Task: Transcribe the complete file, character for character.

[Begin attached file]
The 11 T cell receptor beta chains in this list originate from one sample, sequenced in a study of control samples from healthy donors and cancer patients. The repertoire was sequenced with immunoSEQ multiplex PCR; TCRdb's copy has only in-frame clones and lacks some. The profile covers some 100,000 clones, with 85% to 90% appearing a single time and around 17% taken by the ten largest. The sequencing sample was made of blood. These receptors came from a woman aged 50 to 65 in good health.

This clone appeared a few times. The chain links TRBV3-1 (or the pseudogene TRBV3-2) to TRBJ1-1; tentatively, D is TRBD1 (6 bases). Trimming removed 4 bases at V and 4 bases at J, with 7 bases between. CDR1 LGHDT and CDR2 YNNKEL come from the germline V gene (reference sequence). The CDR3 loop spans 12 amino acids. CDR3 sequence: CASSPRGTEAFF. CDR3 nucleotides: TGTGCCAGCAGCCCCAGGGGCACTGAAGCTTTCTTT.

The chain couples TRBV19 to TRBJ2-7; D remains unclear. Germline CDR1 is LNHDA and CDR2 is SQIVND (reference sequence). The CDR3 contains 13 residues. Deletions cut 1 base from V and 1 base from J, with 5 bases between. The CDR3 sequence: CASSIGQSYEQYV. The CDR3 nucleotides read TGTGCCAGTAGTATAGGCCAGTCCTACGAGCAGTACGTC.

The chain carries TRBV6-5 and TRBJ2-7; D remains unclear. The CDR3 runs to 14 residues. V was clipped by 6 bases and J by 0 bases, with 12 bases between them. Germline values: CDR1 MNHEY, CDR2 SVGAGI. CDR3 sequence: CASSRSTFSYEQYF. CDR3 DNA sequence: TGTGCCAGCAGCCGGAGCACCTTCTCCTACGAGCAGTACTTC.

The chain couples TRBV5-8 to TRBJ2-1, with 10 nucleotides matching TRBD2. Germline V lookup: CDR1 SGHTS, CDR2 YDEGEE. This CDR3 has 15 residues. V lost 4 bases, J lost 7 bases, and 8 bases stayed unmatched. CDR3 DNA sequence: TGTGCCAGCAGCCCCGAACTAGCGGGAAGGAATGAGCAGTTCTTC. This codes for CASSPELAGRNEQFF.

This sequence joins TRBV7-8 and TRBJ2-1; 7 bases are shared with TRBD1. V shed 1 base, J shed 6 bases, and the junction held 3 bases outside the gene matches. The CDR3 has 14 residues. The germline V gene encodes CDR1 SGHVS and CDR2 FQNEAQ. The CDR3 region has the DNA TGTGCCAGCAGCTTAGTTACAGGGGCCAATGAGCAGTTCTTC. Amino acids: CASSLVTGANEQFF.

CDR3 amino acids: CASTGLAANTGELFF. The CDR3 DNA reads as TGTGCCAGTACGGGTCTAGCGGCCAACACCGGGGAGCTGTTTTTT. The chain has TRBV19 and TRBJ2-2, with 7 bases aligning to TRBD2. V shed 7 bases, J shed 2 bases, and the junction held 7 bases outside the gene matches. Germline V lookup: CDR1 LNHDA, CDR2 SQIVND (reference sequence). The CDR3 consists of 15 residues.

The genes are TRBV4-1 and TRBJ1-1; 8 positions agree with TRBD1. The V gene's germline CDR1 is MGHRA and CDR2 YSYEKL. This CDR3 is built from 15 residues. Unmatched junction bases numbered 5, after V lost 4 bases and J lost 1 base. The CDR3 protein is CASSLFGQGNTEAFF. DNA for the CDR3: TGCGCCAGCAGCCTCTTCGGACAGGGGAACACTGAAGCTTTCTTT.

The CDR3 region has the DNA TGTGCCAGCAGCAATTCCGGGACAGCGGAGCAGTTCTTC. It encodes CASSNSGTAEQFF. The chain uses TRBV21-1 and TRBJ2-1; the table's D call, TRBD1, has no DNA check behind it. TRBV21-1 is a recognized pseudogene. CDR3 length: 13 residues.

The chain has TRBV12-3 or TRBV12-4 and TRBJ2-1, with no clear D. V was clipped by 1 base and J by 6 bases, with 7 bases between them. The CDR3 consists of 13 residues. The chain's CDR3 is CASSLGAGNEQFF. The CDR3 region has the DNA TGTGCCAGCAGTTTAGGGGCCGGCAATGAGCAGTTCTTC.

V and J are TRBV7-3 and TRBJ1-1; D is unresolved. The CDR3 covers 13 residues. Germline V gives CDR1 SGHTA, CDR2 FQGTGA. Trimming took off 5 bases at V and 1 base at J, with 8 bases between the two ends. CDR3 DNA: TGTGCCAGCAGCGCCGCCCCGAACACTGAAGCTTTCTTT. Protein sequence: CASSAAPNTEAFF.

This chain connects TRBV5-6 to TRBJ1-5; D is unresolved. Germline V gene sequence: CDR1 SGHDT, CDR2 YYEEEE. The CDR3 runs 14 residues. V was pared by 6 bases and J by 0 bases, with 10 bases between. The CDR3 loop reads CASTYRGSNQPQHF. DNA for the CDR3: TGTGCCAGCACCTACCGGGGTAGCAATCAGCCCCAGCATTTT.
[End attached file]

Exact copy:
The 11 T cell receptor beta chains in this list originate from one sample, sequenced in a study of control samples from healthy donors and cancer patients. The repertoire was sequenced with immunoSEQ multiplex PCR; TCRdb's copy has only in-frame clones and lacks some. The profile covers some 100,000 clones, with 85% to 90% appearing a single time and around 17% taken by the ten largest. The sequencing sample was made of blood. These receptors came from a woman aged 50 to 65 in good health.

This clone appeared a few times. The chain links TRBV3-1 (or the pseudogene TRBV3-2) to TRBJ1-1; tentatively, D is TRBD1 (6 bases). Trimming removed 4 bases at V and 4 bases at J, with 7 bases between. CDR1 LGHDT and CDR2 YNNKEL come from the germline V gene (reference sequence). The CDR3 loop spans 12 amino acids. CDR3 sequence: CASSPRGTEAFF. CDR3 nucleotides: TGTGCCAGCAGCCCCAGGGGCACTGAAGCTTTCTTT.

The chain couples TRBV19 to TRBJ2-7; D remains unclear. Germline CDR1 is LNHDA and CDR2 is SQIVND (reference sequence). The CDR3 contains 13 residues. Deletions cut 1 base from V and 1 base from J, with 5 bases between. The CDR3 sequence: CASSIGQSYEQYV. The CDR3 nucleotides read TGTGCCAGTAGTATAGGCCAGTCCTACGAGCAGTACGTC.

The chain carries TRBV6-5 and TRBJ2-7; D remains unclear. The CDR3 runs to 14 residues. V was clipped by 6 bases and J by 0 bases, with 12 bases between them. Germline values: CDR1 MNHEY, CDR2 SVGAGI. CDR3 sequence: CASSRSTFSYEQYF. CDR3 DNA sequence: TGTGCCAGCAGCCGGAGCACCTTCTCCTACGAGCAGTACTTC.

The chain couples TRBV5-8 to TRBJ2-1, with 10 nucleotides matching TRBD2. Germline V lookup: CDR1 SGHTS, CDR2 YDEGEE. This CDR3 has 15 residues. V lost 4 bases, J lost 7 bases, and 8 bases stayed unmatched. CDR3 DNA sequence: TGTGCCAGCAGCCCCGAACTAGCGGGAAGGAATGAGCAGTTCTTC. This codes for CASSPELAGRNEQFF.

This sequence joins TRBV7-8 and TRBJ2-1; 7 bases are shared with TRBD1. V shed 1 base, J shed 6 bases, and the junction held 3 bases outside the gene matches. The CDR3 has 14 residues. The germline V gene encodes CDR1 SGHVS and CDR2 FQNEAQ. The CDR3 region has the DNA TGTGCCAGCAGCTTAGTTACAGGGGCCAATGAGCAGTTCTTC. Amino acids: CASSLVTGANEQFF.

CDR3 amino acids: CASTGLAANTGELFF. The CDR3 DNA reads as TGTGCCAGTACGGGTCTAGCGGCCAACACCGGGGAGCTGTTTTTT. The chain has TRBV19 and TRBJ2-2, with 7 bases aligning to TRBD2. V shed 7 bases, J shed 2 bases, and the junction held 7 bases outside the gene matches. Germline V lookup: CDR1 LNHDA, CDR2 SQIVND (reference sequence). The CDR3 consists of 15 residues.

The genes are TRBV4-1 and TRBJ1-1; 8 positions agree with TRBD1. The V gene's germline CDR1 is MGHRA and CDR2 YSYEKL. This CDR3 is built from 15 residues. Unmatched junction bases numbered 5, after V lost 4 bases and J lost 1 base. The CDR3 protein is CASSLFGQGNTEAFF. DNA for the CDR3: TGCGCCAGCAGCCTCTTCGGACAGGGGAACACTGAAGCTTTCTTT.

The CDR3 region has the DNA TGTGCCAGCAGCAATTCCGGGACAGCGGAGCAGTTCTTC. It encodes CASSNSGTAEQFF. The chain uses TRBV21-1 and TRBJ2-1; the table's D call, TRBD1, has no DNA check behind it. TRBV21-1 is a recognized pseudogene. CDR3 length: 13 residues.

The chain has TRBV12-3 or TRBV12-4 and TRBJ2-1, with no clear D. V was clipped by 1 base and J by 6 bases, with 7 bases between them. The CDR3 consists of 13 residues. The chain's CDR3 is CASSLGAGNEQFF. The CDR3 region has the DNA TGTGCCAGCAGTTTAGGGGCCGGCAATGAGCAGTTCTTC.

V and J are TRBV7-3 and TRBJ1-1; D is unresolved. The CDR3 covers 13 residues. Germline V gives CDR1 SGHTA, CDR2 FQGTGA. Trimming took off 5 bases at V and 1 base at J, with 8 bases between the two ends. CDR3 DNA: TGTGCCAGCAGCGCCGCCCCGAACACTGAAGCTTTCTTT. Protein sequence: CASSAAPNTEAFF.

This chain connects TRBV5-6 to TRBJ1-5; D is unresolved. Germline V gene sequence: CDR1 SGHDT, CDR2 YYEEEE. The CDR3 runs 14 residues. V was pared by 6 bases and J by 0 bases, with 10 bases between. The CDR3 loop reads CASTYRGSNQPQHF. DNA for the CDR3: TGTGCCAGCACCTACCGGGGTAGCAATCAGCCCCAGCATTTT.